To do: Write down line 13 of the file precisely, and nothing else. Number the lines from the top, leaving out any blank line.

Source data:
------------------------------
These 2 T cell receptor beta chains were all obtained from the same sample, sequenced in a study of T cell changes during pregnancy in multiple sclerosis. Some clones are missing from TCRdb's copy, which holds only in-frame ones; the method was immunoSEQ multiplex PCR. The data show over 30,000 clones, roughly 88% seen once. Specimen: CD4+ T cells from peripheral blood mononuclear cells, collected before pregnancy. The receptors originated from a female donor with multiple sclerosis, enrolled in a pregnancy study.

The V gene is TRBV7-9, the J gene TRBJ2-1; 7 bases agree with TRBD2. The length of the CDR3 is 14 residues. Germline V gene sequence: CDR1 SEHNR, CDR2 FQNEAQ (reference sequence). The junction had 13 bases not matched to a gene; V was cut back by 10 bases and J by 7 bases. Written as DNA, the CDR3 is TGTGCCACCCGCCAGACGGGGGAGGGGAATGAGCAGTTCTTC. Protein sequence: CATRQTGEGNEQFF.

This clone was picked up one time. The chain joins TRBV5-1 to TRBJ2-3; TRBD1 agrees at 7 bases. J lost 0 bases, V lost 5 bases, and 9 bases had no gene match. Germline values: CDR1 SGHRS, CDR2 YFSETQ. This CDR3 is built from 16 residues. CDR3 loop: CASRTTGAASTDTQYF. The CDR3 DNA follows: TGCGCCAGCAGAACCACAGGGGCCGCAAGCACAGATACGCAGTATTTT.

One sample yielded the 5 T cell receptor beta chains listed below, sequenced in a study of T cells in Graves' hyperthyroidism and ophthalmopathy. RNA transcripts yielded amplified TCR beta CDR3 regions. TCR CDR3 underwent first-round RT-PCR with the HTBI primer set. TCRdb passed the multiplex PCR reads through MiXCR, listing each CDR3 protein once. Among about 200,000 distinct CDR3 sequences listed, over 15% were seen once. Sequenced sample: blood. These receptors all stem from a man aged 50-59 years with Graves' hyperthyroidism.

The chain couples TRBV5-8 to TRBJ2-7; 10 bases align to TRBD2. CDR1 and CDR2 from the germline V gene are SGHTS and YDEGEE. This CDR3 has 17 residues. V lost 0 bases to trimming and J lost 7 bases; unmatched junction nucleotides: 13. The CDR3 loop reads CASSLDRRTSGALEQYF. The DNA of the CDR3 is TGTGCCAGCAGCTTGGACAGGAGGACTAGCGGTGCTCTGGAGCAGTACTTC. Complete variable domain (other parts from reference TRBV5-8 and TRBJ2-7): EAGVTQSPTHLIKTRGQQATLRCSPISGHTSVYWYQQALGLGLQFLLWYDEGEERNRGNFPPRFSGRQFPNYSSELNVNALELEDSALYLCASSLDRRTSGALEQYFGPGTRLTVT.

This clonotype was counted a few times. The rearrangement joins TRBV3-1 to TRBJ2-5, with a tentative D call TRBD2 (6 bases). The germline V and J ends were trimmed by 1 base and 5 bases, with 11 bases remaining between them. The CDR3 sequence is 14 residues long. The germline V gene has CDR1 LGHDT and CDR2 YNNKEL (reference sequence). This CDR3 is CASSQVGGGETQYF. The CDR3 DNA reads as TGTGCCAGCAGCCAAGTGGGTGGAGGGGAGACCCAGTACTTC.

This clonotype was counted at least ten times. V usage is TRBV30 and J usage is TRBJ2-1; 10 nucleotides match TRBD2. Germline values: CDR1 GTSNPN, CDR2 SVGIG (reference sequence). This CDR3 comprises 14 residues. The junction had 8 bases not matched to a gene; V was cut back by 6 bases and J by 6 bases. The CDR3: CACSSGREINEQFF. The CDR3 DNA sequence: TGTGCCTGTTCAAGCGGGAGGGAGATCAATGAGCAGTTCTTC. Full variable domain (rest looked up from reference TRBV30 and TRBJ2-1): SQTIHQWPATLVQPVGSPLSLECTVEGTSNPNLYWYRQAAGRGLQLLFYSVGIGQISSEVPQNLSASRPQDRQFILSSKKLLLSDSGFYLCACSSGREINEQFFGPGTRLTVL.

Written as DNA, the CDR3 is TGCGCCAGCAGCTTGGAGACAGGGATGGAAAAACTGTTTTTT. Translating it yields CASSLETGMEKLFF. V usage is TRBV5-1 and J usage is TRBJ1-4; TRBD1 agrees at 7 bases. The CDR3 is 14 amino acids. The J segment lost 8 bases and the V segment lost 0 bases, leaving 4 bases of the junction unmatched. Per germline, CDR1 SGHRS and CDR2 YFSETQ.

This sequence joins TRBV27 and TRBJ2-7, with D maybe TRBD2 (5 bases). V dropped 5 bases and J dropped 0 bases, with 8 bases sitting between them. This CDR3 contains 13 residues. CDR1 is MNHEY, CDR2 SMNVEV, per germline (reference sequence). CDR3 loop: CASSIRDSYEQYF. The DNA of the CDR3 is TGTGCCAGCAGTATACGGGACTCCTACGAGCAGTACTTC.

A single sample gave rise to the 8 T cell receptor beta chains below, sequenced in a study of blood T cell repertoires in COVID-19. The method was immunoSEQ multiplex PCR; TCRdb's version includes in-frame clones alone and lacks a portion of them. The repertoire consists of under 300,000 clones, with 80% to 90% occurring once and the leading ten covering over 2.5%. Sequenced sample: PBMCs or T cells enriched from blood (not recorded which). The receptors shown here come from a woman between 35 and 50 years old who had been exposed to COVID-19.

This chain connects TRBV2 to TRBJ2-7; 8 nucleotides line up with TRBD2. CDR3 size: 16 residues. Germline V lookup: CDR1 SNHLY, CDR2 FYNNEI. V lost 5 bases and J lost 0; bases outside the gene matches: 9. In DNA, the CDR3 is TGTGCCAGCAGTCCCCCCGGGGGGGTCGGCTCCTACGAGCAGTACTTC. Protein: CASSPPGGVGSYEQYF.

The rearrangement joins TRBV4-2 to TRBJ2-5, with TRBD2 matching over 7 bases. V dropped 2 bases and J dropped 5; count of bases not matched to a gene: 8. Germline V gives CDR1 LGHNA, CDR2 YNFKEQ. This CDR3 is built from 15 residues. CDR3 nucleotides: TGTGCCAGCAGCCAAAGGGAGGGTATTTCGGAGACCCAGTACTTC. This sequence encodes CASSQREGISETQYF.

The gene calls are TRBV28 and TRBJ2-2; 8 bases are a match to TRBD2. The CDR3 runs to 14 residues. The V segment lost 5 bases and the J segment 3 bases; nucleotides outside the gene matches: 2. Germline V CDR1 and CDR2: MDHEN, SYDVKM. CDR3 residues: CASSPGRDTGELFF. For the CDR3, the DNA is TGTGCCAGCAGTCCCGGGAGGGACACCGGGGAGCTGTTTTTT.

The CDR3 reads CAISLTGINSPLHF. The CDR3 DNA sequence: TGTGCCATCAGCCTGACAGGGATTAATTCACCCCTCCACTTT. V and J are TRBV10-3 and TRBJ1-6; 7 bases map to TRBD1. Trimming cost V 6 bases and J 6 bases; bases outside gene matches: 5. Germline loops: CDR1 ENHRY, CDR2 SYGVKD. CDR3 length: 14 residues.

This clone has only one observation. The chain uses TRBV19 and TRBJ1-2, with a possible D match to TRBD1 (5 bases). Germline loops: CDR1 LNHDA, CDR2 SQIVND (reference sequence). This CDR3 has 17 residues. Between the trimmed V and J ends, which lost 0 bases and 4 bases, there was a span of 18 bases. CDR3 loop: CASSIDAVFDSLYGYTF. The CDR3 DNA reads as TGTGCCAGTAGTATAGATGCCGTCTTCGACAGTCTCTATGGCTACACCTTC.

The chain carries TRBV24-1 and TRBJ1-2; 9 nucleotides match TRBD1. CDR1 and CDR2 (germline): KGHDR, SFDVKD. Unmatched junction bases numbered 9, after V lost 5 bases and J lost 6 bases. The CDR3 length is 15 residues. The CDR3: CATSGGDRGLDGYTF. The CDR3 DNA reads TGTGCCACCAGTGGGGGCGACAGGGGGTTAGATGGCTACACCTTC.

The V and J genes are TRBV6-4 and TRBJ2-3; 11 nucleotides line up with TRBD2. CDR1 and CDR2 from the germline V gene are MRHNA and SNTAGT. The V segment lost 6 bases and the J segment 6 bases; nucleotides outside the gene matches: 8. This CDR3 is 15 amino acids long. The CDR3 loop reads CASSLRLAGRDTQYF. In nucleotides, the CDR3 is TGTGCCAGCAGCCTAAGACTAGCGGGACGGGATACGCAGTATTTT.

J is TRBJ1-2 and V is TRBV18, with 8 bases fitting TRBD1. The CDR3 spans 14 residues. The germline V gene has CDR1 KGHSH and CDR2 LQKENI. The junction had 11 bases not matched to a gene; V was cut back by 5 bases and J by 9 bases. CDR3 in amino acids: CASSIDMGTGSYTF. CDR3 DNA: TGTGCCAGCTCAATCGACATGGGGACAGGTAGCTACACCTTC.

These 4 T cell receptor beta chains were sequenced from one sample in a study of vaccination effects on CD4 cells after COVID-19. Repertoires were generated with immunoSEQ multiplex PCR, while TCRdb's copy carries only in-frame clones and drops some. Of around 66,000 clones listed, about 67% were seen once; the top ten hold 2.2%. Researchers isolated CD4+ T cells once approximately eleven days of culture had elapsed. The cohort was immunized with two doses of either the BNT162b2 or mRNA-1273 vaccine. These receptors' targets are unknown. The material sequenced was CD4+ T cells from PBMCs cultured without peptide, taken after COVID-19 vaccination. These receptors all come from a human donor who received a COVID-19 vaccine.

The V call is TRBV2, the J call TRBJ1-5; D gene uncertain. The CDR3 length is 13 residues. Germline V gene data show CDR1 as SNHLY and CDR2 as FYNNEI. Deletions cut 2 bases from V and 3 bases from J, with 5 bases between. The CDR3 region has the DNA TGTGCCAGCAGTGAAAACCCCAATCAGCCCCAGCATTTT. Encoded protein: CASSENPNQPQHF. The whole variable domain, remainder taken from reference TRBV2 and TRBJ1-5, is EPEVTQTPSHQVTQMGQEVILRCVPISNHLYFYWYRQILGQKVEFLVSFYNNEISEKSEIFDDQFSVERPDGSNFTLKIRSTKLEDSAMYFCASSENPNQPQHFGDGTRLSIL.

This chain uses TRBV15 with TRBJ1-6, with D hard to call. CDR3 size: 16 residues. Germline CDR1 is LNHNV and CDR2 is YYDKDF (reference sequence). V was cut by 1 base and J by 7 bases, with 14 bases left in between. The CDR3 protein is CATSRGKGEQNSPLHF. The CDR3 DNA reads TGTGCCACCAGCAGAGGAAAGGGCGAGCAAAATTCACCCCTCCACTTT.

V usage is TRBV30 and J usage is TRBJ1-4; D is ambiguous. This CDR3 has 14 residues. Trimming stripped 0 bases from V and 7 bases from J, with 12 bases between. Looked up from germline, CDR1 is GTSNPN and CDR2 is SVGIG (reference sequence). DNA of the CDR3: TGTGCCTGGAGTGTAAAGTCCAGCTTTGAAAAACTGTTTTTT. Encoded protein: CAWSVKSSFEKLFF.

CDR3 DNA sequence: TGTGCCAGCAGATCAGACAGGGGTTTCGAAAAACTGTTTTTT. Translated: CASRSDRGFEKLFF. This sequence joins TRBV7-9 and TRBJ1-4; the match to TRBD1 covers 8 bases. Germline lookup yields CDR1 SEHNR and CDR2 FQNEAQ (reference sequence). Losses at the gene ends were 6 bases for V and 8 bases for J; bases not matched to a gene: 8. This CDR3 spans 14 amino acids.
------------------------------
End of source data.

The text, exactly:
The gene calls are TRBV28 and TRBJ2-2; 8 bases are a match to TRBD2. The CDR3 runs to 14 residues. The V segment lost 5 bases and the J segment 3 bases; nucleotides outside the gene matches: 2. Germline V CDR1 and CDR2: MDHEN, SYDVKM. CDR3 residues: CASSPGRDTGELFF. For the CDR3, the DNA is TGTGCCAGCAGTCCCGGGAGGGACACCGGGGAGCTGTTTTTT.